Topography of the mountains around Dead Indian Historic Landmark

Topography of the mountains around Dead Indian Historic Landmark

We walked over to a large plateau, an early Archaic period.  Larry painted a picture of a campsite with upwards of several hundred people, living in family groups–a small Wyoming town so to speak.  People living in pit houses that came here winter after winter to hunt the game that was plentiful.  Mostly deer and sheep were killed at this site.  Their tools were made from local materials, sharp and new in the fall, but dulled by spring through continuous retooling.  By spring it was time to gather and trade for new raw materials for arrowheads and other necessities.

Looking into Dead Indian Valley

Looking into Dead Indian Valley

In this early Archaic period, the big game were gone and more intensive hunting and gathering was necessary  for the equivalent quality of nutrition.  People were settling down for longer periods and returning to the same sites. Deer, much easier to herd and more predictable than elk, were the main large food source, along with sheep.  At Dead Indian, large ceremonies were conducted in honor of this food source.

Larry told me that the Bugas-Holding site was like a still image.  It was used for the duration of one winter only.  Here at Dead Indian the story was more like a novel, with many chapters.  He thought Dead Indian might have gone through periods of heavy use and lighter use.  Having been used continuously for so long, probably many different periods of histories and stories had taken place here.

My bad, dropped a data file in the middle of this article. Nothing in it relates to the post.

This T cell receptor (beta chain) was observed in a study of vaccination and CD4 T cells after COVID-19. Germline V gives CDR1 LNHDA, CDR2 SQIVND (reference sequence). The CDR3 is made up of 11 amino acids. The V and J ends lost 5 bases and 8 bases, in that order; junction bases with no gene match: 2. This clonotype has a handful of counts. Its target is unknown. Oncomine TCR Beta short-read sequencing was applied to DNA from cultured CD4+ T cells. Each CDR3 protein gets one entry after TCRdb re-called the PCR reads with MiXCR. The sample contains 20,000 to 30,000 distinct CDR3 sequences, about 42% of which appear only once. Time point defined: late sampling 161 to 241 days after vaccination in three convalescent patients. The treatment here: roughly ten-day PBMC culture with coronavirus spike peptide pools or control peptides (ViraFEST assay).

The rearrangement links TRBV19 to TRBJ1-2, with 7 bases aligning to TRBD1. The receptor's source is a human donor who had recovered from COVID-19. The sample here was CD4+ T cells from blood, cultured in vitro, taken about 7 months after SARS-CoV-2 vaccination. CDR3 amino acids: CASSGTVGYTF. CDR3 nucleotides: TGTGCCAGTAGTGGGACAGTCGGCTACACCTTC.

Slot Canyon in Dead Indian

Slot Canyon in Dead Indian

Dead Indian Creek and slot canyon

Dead Indian Creek and slot canyon

Larry talked about the interactions between the land and the peoples.  By the time Lewis and Clark appeared–what we mark as the first interactions with white men in the West–many Native Americans had already been decimated by disease and the landscapes they had shaped were already changed.  The wilderness white people saw at that time was imprinted in their minds as what the land always was. But really it was just a snapshot.   To live winter after winter in these mountains takes an enormous amount of religious, and traditional, training and knowledge.  These practical skills are a cultural phenomenon, passed on generationally.  Thousands of years of accumulated wisdom had been decimated through disease and warfare in a short time.  Larry thought that by the time Lewis and Clark came, enough of that knowledge had been wiped out so that fewer and fewer people could live in these mountains.  The land itself had changed in response. What white men saw as wilderness, was a degeneration of the land through non-use.

Our idea of wilderness is non-use.  Looking east across Yellowstone lake in winter

Our idea of wilderness is non-use. Looking east across Yellowstone lake in winter